OWL logo
General WritingResearch and CitationTeaching and TutoringSubject-Specific WritingJob Search WritingESL
OWL at Purdue Logo

This page is brought to you by the OWL at Purdue (https://owl.english.purdue.edu/). When printing this page, you must include the entire legal notice at bottom.

Knowing Your Audience

Summary:

This resource provides writing guidance for administrative and clerical staff, including, audience awareness, conventions of particular genres, and general business writing tips such as concision and tone management.

Contributors: Beth Towle
Last Edited: 2016-10-24 11:59:52

One of the most important parts of business writing is knowing how to write for your specified audience. Different audiences will have different expectations of form, genre, and tone. You will have to adjust your writing based on who you are writing for. As administrative staff , you are often asked to write for multiple audiences, so knowing how to adapt your writing is an important skill and a good first place to start.

Your audience may be broad and require you to use a tone and format that works for many different people with different positions. Your audience may be a small group, or even a single individual, which has its own benefits and drawbacks. On one hand, you have a better idea of who you are writing for and what they already know. However, a smaller, more defined audience may require more detailed writing or a careful balance of tone.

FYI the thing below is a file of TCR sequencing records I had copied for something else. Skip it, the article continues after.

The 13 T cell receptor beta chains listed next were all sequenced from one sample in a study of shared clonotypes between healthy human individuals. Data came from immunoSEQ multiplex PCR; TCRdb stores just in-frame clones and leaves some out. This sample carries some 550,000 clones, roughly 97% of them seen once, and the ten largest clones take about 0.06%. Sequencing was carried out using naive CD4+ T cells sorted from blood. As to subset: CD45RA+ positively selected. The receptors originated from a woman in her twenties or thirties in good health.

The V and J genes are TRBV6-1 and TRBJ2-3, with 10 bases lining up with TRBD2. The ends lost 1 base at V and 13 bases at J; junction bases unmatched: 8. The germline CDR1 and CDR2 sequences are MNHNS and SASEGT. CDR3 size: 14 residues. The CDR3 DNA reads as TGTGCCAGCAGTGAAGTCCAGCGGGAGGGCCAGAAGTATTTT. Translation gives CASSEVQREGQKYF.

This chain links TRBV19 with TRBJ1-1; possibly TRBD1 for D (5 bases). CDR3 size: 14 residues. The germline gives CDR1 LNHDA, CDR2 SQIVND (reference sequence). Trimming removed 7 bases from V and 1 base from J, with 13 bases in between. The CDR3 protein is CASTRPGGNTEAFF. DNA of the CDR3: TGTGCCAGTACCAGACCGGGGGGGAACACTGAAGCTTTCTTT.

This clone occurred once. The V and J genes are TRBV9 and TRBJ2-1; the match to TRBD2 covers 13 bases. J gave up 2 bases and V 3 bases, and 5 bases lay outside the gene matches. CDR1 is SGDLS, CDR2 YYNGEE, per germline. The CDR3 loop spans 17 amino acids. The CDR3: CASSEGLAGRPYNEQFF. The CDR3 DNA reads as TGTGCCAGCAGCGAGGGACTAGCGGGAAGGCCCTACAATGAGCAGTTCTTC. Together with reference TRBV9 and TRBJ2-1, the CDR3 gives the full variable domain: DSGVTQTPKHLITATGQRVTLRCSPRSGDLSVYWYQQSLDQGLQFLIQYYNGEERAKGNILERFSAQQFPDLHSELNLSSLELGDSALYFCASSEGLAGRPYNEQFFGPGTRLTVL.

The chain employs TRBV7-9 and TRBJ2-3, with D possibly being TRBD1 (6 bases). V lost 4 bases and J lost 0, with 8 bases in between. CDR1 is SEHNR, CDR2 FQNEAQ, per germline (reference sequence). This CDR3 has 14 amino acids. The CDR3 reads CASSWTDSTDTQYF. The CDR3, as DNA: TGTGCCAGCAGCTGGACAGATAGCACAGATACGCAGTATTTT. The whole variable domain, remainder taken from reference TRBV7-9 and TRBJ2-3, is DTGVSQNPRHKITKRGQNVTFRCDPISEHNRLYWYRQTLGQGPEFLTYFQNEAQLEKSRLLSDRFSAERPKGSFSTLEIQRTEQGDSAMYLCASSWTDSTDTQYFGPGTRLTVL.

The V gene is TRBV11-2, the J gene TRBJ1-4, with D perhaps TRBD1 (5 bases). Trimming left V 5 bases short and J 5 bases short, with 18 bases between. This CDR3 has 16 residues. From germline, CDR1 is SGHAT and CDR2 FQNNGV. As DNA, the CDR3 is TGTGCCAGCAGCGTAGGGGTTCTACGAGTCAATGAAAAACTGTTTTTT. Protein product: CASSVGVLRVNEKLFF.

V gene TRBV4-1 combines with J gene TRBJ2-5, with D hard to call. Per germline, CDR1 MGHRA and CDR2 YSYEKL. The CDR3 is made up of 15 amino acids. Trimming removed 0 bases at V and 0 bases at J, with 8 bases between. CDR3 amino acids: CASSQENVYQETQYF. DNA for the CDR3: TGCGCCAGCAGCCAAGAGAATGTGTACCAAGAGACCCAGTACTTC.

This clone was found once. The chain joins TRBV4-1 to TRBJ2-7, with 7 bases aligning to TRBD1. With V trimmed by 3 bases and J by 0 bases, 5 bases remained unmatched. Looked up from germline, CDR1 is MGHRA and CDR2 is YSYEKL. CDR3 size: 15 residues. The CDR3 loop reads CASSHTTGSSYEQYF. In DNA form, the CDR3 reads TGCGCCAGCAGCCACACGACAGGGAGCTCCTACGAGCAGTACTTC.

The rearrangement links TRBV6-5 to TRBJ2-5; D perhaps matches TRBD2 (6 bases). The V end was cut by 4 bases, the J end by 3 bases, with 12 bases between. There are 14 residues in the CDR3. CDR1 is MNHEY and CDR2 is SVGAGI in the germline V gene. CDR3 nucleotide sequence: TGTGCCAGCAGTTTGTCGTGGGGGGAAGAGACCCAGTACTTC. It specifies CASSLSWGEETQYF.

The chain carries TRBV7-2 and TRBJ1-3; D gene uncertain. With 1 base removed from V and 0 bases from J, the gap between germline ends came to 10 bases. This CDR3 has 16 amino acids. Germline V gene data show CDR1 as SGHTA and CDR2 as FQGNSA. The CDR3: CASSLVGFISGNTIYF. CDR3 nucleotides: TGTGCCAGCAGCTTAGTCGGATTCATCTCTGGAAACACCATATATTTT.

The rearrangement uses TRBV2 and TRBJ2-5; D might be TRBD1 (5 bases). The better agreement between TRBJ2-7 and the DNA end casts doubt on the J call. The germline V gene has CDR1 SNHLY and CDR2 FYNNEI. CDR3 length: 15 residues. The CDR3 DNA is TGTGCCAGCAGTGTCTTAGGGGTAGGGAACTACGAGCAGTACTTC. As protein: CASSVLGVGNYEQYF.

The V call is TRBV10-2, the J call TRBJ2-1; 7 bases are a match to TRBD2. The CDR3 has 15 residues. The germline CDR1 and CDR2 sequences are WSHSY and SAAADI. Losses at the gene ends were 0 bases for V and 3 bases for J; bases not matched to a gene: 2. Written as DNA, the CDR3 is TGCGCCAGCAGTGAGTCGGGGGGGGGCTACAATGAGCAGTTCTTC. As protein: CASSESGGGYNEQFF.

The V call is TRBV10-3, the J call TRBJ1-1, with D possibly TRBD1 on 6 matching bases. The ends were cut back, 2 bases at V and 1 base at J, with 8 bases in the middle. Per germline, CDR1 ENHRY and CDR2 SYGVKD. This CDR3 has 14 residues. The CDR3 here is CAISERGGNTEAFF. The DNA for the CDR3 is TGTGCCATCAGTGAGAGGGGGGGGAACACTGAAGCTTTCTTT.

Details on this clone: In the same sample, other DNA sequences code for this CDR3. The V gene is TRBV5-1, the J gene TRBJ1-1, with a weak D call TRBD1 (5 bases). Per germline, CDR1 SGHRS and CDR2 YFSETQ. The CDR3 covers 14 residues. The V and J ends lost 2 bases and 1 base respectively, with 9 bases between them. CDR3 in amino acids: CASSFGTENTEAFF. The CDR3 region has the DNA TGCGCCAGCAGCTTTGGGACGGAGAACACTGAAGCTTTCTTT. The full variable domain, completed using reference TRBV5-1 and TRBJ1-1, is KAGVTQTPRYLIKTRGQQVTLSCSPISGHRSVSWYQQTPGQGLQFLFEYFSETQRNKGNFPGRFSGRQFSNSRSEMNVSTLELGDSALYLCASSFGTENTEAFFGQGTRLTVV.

There are many things to take into consideration for audience. What age range might your audience encompass? What familiarity with your office are they likely to have? Are you writing for a younger or older audience? For managers or administrators? Are you writing to the general public or other staff?

Once you have determined your audience, it is easier to know what genre or medium to write in, as well as what tone you should use. Knowing your audience will also help you know what the most important information to covey will be. If you are stuck on a piece of writing, analyzing your audience and figuring out their needs should help you figure out where to start.

Copyright ©1995-2017 by The Writing Lab & The OWL at Purdue and Purdue University. All rights reserved. This material may not be published, reproduced, broadcast, rewritten, or redistributed without permission. Use of this site constitutes acceptance of our terms and conditions of fair use.